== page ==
Permissible Arms

I got 99 problems, but a General ain’t one.

Posted in afghanistan, japan, united states, us defense, us military by Karaka on 23 June 2010

Okay. Time to turn to more productive and less hand-wringing matters. It’s done, it’s over, the lady has sung and that song is a Rolling Stones cover.

This afternoon, Secretary McHugh released its review of Wanat.

After careful consideration of the additional information, Campbell concluded that the officers were neither negligent nor derelict in the performance of their duties and that their actions were reasonable under the circumstances. Therefore, he withdrew the adverse administrative actions.

“In every review and study conducted to date, the courage, valor, and discipline of the soldiers who fought at Wanat have been universally praised. These soldiers were well-trained, well-led, and fought bravely to defeat a determined and intense enemy action to overrun their base in Wanat. They persevered in a fashion that deserves broad recognition of their bravery and tenacity,” said Gen. George W. Casey Jr., Army chief of staff. “Our hearts go out to the families of the fallen soldiers.”

You can access the public (redacted) files from the CENTCOM investigation here. This is probably for the best, though I’m refraining from saying anything firm until I’ve had a chance to review the CENTCOM files.

Newly affirmed Japanese Prime Minister Naoto Kan has apologized to the Okinawans who live in close proximity to the US bases on the island, in a smart early political move.

“On behalf of all of our people, I apologise for the burden,” Mr Kan said, but added that it was integral to the “peace and security of the Asia-Pacific region.”

“I promise to seriously try all the more to reduce Okinawa’s burden related to the US bases and eliminate the associated dangers.”

Okinawa currently hosts more than half of the 47,000 US soldiers in Japan. Mr Kan was speaking at the ceremony to mark the 65th anniversary of the Battle of Okinawa, in which some 200,000 soldiers and civilians were killed.

He states he will adhere to the 2006 US-Japan agreement, which is what his predecessor finally acceded too; rebuilding Japan’s relationship with the US was a quick follow. Okinawans will likely not be happy, but they weren’t happy before, and at least PM Kan is being honest about the limits of his influence on this issue.

The NYT’s Lens Photojournalism column features photographs from Restrepo’s Tim Hetherington. Some of them are dramatic; others are a study in contrasts.

How does your Afghanistan work tie into what you just said?

I am interested in visually representing something in as many ways as possible, exploiting as many different forms as possible, to reach as many people as possible.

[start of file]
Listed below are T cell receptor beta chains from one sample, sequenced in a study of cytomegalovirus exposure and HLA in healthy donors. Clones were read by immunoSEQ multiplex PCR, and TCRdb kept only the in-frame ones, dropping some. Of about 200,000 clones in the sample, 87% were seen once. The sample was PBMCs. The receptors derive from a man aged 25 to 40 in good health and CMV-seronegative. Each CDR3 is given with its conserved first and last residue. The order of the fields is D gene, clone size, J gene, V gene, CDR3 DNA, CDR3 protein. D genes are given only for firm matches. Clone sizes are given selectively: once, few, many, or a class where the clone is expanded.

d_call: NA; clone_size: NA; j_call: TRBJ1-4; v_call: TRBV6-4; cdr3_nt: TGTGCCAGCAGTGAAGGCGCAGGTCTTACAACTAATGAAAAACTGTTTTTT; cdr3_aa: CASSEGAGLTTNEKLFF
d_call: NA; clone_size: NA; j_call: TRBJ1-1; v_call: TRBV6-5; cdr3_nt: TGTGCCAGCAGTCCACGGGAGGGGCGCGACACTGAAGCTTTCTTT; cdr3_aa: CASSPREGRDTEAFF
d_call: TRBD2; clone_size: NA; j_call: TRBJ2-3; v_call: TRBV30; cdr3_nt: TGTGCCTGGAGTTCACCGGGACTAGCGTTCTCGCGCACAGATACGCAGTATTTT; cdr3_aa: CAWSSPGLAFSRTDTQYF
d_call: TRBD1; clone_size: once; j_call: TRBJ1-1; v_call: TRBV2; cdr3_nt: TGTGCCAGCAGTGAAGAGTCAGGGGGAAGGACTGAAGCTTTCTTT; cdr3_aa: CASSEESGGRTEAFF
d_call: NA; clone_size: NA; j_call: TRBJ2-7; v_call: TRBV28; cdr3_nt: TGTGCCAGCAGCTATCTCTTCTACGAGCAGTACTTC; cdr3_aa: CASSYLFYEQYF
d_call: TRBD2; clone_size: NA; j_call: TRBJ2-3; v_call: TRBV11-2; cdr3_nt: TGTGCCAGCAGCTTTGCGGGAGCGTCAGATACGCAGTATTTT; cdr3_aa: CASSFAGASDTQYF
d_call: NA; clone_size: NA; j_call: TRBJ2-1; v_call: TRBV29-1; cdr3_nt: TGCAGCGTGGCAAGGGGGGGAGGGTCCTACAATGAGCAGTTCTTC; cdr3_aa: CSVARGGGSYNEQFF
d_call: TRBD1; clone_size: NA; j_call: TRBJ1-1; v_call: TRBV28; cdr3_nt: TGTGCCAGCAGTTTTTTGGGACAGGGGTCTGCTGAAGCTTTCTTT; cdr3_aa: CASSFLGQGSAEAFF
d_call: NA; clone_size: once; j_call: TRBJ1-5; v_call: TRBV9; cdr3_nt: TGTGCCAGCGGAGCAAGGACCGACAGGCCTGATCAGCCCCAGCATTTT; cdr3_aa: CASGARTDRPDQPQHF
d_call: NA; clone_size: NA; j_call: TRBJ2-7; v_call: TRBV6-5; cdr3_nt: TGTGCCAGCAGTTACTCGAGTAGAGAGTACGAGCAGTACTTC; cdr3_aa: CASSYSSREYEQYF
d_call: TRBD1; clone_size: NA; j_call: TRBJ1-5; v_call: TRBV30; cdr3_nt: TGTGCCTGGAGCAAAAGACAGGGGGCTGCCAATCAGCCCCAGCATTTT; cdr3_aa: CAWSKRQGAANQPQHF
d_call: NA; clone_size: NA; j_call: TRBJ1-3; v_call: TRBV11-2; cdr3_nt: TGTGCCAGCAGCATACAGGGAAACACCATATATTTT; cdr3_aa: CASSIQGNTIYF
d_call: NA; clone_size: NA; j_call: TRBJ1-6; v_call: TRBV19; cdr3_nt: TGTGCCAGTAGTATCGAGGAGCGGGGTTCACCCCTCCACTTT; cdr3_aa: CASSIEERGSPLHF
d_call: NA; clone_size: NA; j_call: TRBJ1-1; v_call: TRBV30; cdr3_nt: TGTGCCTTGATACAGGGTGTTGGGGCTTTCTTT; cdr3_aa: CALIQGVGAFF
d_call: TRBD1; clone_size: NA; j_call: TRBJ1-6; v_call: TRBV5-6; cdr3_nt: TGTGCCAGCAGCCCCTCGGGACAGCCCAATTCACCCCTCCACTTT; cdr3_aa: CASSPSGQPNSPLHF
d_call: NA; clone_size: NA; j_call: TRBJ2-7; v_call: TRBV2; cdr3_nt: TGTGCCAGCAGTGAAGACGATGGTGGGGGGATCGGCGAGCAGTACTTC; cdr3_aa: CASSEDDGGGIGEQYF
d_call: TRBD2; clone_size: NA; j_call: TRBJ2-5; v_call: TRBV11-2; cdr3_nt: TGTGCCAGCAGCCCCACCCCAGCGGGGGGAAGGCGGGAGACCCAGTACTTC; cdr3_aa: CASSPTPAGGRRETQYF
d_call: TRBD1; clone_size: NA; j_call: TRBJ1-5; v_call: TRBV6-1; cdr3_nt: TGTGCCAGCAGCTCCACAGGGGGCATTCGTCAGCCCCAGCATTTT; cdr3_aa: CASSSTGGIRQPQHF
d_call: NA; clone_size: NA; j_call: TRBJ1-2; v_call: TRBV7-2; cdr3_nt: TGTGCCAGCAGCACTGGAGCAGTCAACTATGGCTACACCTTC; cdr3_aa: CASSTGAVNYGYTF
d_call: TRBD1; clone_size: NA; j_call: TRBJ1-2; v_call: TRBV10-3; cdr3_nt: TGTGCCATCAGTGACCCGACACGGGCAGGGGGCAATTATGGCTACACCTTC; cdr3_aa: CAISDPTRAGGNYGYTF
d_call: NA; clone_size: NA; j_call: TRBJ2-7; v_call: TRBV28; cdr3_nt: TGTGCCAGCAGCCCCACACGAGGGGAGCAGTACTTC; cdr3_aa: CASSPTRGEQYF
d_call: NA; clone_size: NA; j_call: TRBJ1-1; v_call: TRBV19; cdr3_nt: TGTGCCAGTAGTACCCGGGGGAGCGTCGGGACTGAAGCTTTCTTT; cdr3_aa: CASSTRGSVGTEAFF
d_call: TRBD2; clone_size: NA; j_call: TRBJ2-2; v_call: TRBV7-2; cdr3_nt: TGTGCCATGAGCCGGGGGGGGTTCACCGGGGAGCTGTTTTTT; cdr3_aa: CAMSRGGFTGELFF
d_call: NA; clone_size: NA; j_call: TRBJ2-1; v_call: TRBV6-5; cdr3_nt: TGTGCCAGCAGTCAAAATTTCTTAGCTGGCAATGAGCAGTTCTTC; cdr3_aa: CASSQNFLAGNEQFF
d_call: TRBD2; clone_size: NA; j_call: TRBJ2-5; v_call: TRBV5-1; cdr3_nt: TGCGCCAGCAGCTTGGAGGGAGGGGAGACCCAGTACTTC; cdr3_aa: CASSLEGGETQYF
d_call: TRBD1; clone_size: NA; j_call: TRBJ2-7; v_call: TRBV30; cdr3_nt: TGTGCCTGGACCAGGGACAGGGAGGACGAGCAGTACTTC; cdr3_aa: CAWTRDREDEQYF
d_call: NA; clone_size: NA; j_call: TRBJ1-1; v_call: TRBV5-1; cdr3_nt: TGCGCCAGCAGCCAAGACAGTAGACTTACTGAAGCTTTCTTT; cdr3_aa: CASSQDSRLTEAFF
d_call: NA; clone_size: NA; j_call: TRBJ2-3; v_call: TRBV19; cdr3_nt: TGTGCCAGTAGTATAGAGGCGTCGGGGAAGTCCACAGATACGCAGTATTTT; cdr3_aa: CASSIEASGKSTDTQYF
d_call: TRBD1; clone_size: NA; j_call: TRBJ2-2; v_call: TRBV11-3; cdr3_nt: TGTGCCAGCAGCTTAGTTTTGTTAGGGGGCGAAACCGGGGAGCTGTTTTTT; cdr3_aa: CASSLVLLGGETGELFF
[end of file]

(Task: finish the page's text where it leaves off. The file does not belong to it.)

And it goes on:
And how did you do that in Afghanistan?

By working across the spectrum, by first saying, “O.K., I’m going to photograph for Vanity Fair.” And that is a platform that has, say, a two or three million readership. Then those images, because I retain the copyright, are syndicated worldwide. They appear in newspapers and magazines worldwide. Great, that’s another valid audience. The image that won World Press Photo gave another spotlight and went global in a way that could lead people to reach my other work. Then I made “Sleeping Soldiers,” which was a digital projection. It was an art piece, meant for galleries – but that’s still a valid audience.

The whole interview is long and meaty and a respite from the many interviews with Hetherington’s colleague, Sebastian Junger, whose FDL Book Salon with David Axe devolved into a tiresome anti-war kabuki with little to do with the actual book. That seems to be more and more where conversations on “War” are heading, and I agree with Axe that Junger might have been better off calling the book “Combat.”

Finally, CFR has an interview with Stephen Biddle on Afghanistan that got promptly buried by RollingStan.

Will there be pressure on the president, when he looks up from the oil crisis in the Gulf of Mexico, to try to be clearer on this whole policy? We’ve had many officials saying, “That July date doesn’t really mean much, it was just a symbolic statement.”

There are a lot of people that want to pin the administration down on this. The hearings in the Senate the last couple of days have been the latest example. The hearings right after the West Point speech were an earlier example. Lots of people are confused and want more clarity. They want more clarity for widely divergent motivation. Typically, progressive Democrats want it made very clear that there’s going to be a big, fast withdrawal. Conservative Republicans want the perception that there’s going to be a big, fast withdrawal to be explicitly denied by the administration in order to increase the likelihood that we’re going to stay. So lots of people want more clarity. My guess is that they may not get it. We’ll see what happens with this upcoming December review [Obama in the speech also said the Afghan policy would be reviewed in December].

All this, and America and England face off for the next round of the World Cup. Independence Day never looked so much like a footie metaphor.

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One Response

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  1. onparkstreet said, on 23 June 2010 at 18:46

    Whoa. That’s quite an image.

    – Madhu


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